Let's use this circuit to generate characteristic curves of a transistor:

`dc vdc 0 40 0.02 i1 20u 200u 20u`
Performs a DC Analysis by sweeping the supply voltage Vdc from 0V to 40V in 0.02V increments and for each step varies I1 (the base current Ib) from 20uA to 200uA in 20uA increments (or it could be the other way round).

Then enter:
`plot i(vam) ylimit 0 25m`

`plot i(vam)` plots the collector current Ic (the current through the ammeter Vam) against supply voltage Vdc. `ylimit 0 25m` limits the y axis to a minimum of 0A and a maximum of 25mA:

Using a supply voltage of 30V (Vcc) for example, you can draw a load line to find the Q-point (where the load line intersects the characteristic curve). Class A biasing would have a Q-point in the middle of the active (linear) region, approximately 15V. A good explanation of how to draw the load line can be found in Chapter 1.8 of this article.

Let's do an example; suppose you had a collector resistor Rc of 2k. At cutoff, no current flows through the collector, so no current flows through resistor Rc, meaning there is no voltage dropped across Rc. The collector is at maximum potential: Vce = Vcc. We plot this point where Ic = 0A and Vce = Vcc (30V), let's call it Point A. At saturation, all the voltage is dropped across the resistor, so the collector is at 0V (or close to 0V). The current Ic is 30/2k = 0.015A. We can plot the point where Ic = 0.015A and Vce = 0V (Point B). The load line is the line drawn between Point A and Point B (because of Ohm's Law being a linear equation and because of the axes of the graph being linear). Let's say we have DC biased the circuit to a base current Ib of 80uA, the Q-point would be where the load line intersects that particular characteristic curve:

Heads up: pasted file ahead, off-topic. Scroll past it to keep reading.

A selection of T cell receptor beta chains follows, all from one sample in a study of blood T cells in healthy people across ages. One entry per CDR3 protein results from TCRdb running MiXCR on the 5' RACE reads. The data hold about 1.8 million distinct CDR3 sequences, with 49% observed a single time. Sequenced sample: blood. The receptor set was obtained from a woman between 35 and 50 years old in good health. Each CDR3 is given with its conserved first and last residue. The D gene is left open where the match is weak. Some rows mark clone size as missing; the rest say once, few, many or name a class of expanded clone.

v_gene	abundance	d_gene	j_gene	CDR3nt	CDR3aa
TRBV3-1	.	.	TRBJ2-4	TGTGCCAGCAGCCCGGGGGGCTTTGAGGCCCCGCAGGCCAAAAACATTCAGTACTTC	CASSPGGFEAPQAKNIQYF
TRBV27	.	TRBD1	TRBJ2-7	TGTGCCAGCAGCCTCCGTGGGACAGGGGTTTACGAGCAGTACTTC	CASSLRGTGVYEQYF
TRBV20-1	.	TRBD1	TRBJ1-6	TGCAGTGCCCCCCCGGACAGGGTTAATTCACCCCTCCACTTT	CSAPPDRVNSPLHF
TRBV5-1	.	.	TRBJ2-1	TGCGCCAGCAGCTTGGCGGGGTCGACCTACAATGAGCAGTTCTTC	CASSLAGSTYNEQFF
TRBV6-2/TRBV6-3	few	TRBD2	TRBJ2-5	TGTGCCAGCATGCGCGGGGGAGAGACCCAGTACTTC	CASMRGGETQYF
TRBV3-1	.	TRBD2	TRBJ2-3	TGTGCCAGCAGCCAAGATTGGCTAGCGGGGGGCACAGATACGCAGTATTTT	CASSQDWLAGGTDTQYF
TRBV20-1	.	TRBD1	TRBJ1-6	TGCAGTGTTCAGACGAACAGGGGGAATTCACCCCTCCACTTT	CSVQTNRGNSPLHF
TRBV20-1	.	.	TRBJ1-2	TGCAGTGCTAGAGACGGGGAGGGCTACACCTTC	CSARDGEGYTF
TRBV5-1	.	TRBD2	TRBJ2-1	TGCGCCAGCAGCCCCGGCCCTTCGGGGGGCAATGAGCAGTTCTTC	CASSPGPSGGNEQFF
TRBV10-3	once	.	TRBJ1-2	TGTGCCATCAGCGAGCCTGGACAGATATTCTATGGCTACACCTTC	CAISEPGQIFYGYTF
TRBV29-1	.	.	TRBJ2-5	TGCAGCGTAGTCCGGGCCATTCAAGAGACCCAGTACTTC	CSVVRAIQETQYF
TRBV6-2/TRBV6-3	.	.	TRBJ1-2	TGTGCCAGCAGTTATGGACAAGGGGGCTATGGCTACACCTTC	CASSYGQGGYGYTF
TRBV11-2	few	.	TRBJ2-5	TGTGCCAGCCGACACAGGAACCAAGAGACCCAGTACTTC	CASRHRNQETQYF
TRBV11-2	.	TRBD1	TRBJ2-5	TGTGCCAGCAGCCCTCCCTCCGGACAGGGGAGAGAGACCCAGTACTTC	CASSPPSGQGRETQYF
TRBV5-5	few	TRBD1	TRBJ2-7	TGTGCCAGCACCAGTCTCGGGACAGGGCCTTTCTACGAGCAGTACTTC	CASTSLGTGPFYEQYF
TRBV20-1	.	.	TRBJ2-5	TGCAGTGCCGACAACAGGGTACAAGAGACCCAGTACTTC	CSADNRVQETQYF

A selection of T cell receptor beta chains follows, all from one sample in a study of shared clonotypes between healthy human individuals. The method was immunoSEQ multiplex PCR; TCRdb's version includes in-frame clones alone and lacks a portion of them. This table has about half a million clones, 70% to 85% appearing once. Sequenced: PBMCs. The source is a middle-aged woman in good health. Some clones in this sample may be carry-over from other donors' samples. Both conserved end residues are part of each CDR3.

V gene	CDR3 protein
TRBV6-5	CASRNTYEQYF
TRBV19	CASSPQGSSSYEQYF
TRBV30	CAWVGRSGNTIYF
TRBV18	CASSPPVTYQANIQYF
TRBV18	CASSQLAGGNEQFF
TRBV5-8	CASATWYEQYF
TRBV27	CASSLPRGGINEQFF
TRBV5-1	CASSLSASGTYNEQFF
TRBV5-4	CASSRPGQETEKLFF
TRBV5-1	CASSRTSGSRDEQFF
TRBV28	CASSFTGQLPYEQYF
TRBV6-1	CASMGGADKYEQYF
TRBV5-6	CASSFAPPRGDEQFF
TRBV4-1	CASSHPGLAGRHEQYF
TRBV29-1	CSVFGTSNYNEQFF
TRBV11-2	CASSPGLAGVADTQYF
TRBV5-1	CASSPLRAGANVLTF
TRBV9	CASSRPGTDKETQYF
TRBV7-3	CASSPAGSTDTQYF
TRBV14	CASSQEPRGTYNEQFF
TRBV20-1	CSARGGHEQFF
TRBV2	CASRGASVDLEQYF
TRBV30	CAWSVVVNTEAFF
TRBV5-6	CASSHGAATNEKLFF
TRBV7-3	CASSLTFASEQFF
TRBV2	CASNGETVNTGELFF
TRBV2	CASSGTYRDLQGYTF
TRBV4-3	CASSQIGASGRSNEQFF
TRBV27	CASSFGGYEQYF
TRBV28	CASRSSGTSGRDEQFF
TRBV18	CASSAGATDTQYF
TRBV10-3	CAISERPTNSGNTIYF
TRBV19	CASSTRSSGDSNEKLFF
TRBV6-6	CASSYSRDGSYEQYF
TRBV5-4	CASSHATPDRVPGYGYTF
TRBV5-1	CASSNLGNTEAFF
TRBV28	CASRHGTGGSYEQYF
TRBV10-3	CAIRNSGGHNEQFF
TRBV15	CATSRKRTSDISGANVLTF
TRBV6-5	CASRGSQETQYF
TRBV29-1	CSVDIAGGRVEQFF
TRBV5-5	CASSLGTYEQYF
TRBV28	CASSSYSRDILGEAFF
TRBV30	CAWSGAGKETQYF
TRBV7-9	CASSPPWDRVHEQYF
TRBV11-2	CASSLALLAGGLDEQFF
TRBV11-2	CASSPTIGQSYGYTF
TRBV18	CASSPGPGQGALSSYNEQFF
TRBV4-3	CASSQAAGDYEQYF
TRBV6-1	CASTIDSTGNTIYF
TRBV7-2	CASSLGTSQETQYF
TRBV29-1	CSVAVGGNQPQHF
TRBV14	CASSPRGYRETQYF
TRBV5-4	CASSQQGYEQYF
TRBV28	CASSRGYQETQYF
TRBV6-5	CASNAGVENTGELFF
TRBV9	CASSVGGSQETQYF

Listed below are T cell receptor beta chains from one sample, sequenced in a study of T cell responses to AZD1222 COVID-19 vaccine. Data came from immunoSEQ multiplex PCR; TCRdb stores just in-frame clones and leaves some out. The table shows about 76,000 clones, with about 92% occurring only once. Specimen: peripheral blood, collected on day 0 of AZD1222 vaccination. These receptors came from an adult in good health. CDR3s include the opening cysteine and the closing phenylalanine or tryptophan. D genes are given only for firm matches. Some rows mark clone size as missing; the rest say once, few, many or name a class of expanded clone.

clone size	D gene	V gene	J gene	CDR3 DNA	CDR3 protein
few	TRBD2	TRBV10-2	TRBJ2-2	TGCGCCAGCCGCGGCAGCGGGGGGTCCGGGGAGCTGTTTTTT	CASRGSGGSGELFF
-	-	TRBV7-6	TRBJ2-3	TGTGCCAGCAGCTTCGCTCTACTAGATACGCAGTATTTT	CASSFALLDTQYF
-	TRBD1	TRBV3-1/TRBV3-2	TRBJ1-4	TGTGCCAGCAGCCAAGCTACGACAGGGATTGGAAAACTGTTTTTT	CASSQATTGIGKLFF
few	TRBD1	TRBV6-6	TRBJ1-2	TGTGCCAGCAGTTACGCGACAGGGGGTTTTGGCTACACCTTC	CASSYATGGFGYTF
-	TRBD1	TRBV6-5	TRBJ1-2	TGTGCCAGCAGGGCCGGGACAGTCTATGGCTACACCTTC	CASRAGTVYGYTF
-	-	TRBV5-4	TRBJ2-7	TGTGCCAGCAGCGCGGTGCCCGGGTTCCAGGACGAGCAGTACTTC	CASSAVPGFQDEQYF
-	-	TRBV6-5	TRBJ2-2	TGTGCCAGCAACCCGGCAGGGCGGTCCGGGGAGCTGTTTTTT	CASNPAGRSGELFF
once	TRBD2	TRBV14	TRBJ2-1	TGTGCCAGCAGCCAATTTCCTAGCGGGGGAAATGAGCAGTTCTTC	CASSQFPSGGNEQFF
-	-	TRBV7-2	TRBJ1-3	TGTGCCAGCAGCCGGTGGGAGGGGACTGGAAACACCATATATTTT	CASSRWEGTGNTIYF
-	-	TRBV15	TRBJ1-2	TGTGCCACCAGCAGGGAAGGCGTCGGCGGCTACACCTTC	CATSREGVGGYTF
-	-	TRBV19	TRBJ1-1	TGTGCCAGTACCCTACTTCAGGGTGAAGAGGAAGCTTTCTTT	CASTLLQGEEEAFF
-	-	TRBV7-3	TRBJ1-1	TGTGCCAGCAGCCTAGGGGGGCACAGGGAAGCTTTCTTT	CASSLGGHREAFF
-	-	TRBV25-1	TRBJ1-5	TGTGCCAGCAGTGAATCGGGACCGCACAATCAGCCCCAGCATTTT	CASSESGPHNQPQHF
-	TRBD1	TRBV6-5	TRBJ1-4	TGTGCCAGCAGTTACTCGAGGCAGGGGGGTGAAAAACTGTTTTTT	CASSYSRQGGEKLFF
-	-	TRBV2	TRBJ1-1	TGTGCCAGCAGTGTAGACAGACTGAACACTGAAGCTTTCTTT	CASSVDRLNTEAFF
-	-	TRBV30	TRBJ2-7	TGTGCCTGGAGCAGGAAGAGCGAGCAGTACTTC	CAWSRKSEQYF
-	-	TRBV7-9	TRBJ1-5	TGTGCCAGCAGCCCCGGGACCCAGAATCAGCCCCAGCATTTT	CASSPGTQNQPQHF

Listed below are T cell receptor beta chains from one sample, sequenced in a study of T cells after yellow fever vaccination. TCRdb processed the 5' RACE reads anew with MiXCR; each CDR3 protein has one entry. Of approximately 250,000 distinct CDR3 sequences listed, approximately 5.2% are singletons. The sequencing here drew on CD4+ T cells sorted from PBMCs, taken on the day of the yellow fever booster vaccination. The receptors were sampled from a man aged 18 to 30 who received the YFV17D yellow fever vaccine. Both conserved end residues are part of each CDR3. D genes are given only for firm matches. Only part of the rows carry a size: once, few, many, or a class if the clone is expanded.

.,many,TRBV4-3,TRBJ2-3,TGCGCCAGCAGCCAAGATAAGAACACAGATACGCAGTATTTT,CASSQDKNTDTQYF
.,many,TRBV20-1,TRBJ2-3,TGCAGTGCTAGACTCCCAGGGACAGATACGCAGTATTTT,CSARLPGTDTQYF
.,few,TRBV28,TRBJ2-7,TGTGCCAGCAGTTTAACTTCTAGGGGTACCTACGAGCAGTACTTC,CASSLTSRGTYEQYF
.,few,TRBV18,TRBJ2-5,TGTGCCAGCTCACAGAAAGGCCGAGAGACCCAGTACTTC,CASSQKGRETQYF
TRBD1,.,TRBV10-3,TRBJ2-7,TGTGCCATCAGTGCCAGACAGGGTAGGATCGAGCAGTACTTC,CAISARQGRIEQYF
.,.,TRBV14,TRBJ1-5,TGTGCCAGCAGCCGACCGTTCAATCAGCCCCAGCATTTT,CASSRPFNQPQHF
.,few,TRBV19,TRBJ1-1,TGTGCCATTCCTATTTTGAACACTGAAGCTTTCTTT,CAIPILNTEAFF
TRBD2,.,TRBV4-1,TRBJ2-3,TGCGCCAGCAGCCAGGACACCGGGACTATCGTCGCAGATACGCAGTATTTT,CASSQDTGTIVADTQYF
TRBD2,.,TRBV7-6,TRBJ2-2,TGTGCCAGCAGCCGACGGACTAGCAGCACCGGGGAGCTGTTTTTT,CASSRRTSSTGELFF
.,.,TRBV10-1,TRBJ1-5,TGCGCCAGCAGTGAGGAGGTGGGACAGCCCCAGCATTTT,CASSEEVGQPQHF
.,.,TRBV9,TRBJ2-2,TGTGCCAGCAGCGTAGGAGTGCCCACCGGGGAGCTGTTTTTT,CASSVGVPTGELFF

We can see that if we DC bias the base current to 120uA for example, the Q-point would be at just over 5V. This would not be in the middle of the linear region using this particular load value of Rc.

For a biasing tutorial, check out this link.